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Candace Galen

Candace Galen

Professor
Division of Biological Sciences

E-mail: galenc at missouri dot edu
Office address: 216 Tucker Hall
Office phone: 573-882-4832
Lab phone: 573-882-7399

My research program explores the mechanisms and processes of evolution in wild plant populations. Over the past decade I have drawn on a diverse group of flowering plants to study the ecological and evolutionary consequences of variation in life history traits and reproductive characters. I am currently involved in two major projects continuing this line of research. The first addresses how conflicting selection pressures shape the evolution of floral traits within natural populations of alpine Polemonium viscosum (skypilot). This project represents an integrated study of the genetics, ecology, ecophysiology and evolution of flower size and form.

A second interest concerns the physiological and genetic basis of solar tracking or flower heliotropism using the snow buttercup, Ranunculus adoneus, as a model system. This research, conducted in collaboration with the Liscum lab, addresses the genetic relationship between solar tracking in flowers and phototropism in seedlings. The ultimate goal is to determine whether the two processes are genetically correlated and/or controlled by members of the same gene family. If so, selection on one process might influence the evolution of the other in natural populations. Molecular and quantitative genetic approaches are being used to explore this hypothesis.

In answering evolutionary questions, evidence from many levels of biological organization is helpful. Work in my lab draws on populational, organismal and physiological observations to measure plant performance and natural selection. The synthesis of ecological and genetic approaches adopted in these studies offers insights into the mechanisms and tempo of microevolutionary events. Knowledge gained in this domain also has applied value. Our efforts to conserve native flora depend ultimately on our knowledge of their potential to adapt to new environmental challenges. Our ability to grow crops sustainably depends on an understanding of the physiological and morphological modifications that allow plant species to grow and reproduce under stressful ecological conditions. Insights into both kinds of questions may be found by studying the ecological genetics of native flora in natural environments.

 

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  • Faculty Fellow, Difficult Dialogues Faculty Development Program (2007)
  • AAAS Fellow (2004)

McCaffrey J, and Galen C. Between a rock and a hard place: Impact of nest selection behavior on the altitudinal range of an alpine ant, Formica neorufibarbis. Environmental Entomology 2011;40(3):534-540.

Galen C, Kaczorowski R, Todd SL, Geib J, andRaguso RA. Dosage-dependent impacts of a floral volatile compound on pollinators, larcenists, and the potential for floral evolution in the alpine skypilot polemonium viscosum. American Naturalist 2011;177(2):258-272.

Galen C, Stanton ML. Sunny-side up: flower heliotropism as a source of parental environmental effects on pollen quality and performance in the snow buttercup, Ranunculus adoneus (Ranunculaceae).  American Journal of Botany 2003;90:724–29.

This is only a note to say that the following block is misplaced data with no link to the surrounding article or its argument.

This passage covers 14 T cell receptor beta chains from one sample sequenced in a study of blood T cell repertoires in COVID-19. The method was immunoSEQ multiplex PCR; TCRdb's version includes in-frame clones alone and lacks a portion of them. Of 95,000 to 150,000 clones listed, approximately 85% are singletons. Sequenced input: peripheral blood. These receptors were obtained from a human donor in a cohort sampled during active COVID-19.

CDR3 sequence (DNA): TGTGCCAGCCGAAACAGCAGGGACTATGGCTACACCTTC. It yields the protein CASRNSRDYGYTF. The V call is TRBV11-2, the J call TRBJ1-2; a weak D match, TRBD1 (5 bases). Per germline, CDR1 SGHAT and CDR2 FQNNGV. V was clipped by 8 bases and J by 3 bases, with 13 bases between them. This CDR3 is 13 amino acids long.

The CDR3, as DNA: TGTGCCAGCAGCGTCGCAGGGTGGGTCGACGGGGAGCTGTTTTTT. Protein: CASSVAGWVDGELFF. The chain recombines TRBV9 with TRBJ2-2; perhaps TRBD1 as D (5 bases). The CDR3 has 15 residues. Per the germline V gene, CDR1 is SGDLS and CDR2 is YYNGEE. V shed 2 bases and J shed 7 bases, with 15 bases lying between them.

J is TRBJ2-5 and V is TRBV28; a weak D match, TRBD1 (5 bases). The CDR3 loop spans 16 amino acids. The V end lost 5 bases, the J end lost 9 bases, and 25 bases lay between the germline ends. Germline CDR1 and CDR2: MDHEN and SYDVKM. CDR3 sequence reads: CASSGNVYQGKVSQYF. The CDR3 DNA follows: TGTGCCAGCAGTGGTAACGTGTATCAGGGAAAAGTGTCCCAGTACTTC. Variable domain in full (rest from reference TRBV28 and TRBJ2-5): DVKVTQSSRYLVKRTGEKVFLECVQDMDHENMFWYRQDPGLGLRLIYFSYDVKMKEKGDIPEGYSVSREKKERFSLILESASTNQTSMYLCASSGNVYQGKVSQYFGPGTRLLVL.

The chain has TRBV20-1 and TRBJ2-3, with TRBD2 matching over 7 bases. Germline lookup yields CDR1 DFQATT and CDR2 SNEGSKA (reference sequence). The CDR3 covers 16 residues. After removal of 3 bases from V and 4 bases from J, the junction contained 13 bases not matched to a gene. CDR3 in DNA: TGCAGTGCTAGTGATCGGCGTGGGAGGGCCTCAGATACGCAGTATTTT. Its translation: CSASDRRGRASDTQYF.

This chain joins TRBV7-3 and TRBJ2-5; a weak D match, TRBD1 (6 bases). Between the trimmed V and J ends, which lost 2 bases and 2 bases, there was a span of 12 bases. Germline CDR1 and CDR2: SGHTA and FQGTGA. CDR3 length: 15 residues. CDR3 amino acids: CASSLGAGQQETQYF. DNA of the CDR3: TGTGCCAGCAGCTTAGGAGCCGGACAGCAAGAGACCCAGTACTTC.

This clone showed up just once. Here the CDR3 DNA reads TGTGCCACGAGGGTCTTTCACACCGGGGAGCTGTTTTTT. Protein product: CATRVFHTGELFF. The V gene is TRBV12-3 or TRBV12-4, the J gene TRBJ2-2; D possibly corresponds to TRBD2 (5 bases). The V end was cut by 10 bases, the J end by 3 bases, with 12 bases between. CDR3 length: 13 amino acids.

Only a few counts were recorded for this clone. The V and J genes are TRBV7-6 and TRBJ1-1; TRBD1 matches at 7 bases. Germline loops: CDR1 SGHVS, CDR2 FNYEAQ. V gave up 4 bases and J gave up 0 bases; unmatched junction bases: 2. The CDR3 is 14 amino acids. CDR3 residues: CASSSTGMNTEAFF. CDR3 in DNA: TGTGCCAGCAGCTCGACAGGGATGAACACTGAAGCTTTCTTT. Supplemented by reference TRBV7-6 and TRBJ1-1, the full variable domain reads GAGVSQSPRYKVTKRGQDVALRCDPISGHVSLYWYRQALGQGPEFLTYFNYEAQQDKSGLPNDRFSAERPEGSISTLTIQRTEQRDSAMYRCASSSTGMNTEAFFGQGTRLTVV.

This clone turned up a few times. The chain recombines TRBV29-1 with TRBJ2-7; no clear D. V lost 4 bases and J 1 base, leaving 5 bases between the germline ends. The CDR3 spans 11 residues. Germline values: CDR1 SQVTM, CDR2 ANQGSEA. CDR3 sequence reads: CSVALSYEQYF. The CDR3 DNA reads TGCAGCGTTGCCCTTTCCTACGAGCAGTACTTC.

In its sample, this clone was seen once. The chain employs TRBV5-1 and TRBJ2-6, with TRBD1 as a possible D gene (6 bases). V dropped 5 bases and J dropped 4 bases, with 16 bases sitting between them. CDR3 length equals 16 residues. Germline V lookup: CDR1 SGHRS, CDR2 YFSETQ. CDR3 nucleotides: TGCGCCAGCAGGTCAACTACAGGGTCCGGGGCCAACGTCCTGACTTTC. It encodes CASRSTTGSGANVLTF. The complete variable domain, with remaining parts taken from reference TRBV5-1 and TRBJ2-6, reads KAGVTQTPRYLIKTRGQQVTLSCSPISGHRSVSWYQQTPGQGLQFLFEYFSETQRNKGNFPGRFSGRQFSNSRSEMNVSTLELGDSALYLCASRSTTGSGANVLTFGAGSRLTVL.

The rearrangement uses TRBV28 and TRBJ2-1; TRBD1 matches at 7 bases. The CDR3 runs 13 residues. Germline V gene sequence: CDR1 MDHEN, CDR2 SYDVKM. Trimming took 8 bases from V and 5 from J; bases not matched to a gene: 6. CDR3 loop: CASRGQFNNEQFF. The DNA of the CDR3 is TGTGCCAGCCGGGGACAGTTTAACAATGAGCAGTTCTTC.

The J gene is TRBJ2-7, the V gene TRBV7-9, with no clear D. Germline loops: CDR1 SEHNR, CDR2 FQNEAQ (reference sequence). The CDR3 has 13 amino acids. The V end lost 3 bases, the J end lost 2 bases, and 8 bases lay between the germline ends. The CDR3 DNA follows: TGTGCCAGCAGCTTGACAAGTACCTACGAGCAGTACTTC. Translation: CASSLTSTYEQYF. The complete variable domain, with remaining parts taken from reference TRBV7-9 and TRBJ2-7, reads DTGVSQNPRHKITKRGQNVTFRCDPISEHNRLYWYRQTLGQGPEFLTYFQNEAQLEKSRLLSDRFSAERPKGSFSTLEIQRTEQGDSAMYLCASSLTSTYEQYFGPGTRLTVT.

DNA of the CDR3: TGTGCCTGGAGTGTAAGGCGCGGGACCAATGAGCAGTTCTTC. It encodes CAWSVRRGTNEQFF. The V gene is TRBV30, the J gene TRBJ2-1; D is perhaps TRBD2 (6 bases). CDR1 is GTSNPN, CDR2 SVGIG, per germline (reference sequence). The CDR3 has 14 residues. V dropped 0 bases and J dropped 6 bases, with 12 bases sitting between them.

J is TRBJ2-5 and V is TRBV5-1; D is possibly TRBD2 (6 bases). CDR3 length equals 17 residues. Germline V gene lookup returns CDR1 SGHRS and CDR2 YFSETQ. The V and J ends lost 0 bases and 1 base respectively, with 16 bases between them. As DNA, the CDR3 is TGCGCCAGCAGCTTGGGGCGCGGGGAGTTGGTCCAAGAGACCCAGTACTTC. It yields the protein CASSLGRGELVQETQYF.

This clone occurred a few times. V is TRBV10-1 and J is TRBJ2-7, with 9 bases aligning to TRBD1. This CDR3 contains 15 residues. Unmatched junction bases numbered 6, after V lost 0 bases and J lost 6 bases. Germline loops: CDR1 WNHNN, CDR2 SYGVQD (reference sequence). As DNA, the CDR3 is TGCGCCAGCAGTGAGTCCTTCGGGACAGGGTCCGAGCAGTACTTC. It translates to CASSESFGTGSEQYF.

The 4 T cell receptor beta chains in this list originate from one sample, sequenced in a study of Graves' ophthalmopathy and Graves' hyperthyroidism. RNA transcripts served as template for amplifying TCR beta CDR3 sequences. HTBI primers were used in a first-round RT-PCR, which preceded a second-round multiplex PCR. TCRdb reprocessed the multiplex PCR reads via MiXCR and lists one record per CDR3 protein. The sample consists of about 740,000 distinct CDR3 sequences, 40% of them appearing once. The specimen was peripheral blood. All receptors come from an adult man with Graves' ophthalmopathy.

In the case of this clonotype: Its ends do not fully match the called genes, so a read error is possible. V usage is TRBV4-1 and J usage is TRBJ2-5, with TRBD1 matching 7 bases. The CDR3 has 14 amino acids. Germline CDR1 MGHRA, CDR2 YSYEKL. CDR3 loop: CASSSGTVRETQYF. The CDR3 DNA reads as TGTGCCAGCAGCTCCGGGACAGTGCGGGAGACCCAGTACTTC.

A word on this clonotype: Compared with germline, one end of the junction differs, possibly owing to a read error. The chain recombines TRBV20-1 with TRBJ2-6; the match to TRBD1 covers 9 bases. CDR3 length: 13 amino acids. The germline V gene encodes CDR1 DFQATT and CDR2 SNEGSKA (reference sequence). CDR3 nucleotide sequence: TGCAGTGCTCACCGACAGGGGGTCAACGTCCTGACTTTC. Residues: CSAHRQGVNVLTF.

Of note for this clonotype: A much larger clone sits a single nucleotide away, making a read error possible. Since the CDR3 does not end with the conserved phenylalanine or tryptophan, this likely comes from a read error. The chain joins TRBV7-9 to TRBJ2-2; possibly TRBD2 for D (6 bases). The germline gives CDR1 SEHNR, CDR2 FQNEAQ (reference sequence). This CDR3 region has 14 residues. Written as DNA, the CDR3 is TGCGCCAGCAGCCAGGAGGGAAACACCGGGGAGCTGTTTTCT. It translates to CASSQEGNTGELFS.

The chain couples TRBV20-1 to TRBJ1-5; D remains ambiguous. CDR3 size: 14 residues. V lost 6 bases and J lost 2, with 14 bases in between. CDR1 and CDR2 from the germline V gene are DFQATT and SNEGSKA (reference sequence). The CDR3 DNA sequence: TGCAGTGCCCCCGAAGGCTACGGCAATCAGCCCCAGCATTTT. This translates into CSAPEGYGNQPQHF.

Galen C, Huddle J, and Liscum E. An experimental test of the adaptive evolution of phototropins: blue light photoreceptors controlling phototropism in Arabidopsis thaliana. Evolution 2004;58:515–523.

Brock MT, Weinig C, and Galen C. A comparison of phenotypic plasticity in the native dandelion, Taraxacum ceratophorum and its invasive congener, T. officinale. New Phytologistist 2005;166:173–83.

Campbell DR, Galen C, and Wu CA.  Ecophysiology of first and second generation hybrids in a natural plant hybrid zone. Oecologia 2005;144(2):214–25.

Brock MT and Galen C. Drought tolerance in the alpine dandelion, Taraxacum ceratophorum, (Asteraceae), its exotic congener T. officinale, and interspecific hybrids under natural and experimental conditions. American Journal of Botany 2005;92:1311–21.

Galen C. Solar furnaces or swamp coolers: costs and benefits of water use by solar tracking flowers of the alpine snow buttercup, Ranunculus adoneus. Oecologia 2006;148(2):195–01.

Galen C, Rabenold JJ, and Liscum E. The functional ecology of a blue light photoreceptor: effects of phototropin-1 on: root growth enhance drought tolerance in Arabidopsis thaliana. New Phytologist 2006;173(1):91–99.

Galen C and Geib JC. Conditions for evolution in a pollination mutualism: density dependent effects of nectar-thieving ants on selection for bumblebee pollination in the alpine wildflower, Polemonium viscosum. Ecology 2007;88(5):1202–09.

Dudley LS and Galen C.  Stage-dependent patterns of drought tolerance and gas exchange vary between sexes in the alpine willow, Salix glauca.  Oecologia 2007;153(1):1–9.

Becklin K and Galen C. Intra- and interspecific variation in mycorrhizal association across a heterogeneous habitat gradient in alpine plant communities. Arctic, Antarctic, and Alpine Research 2009;41(2):183-190.

 

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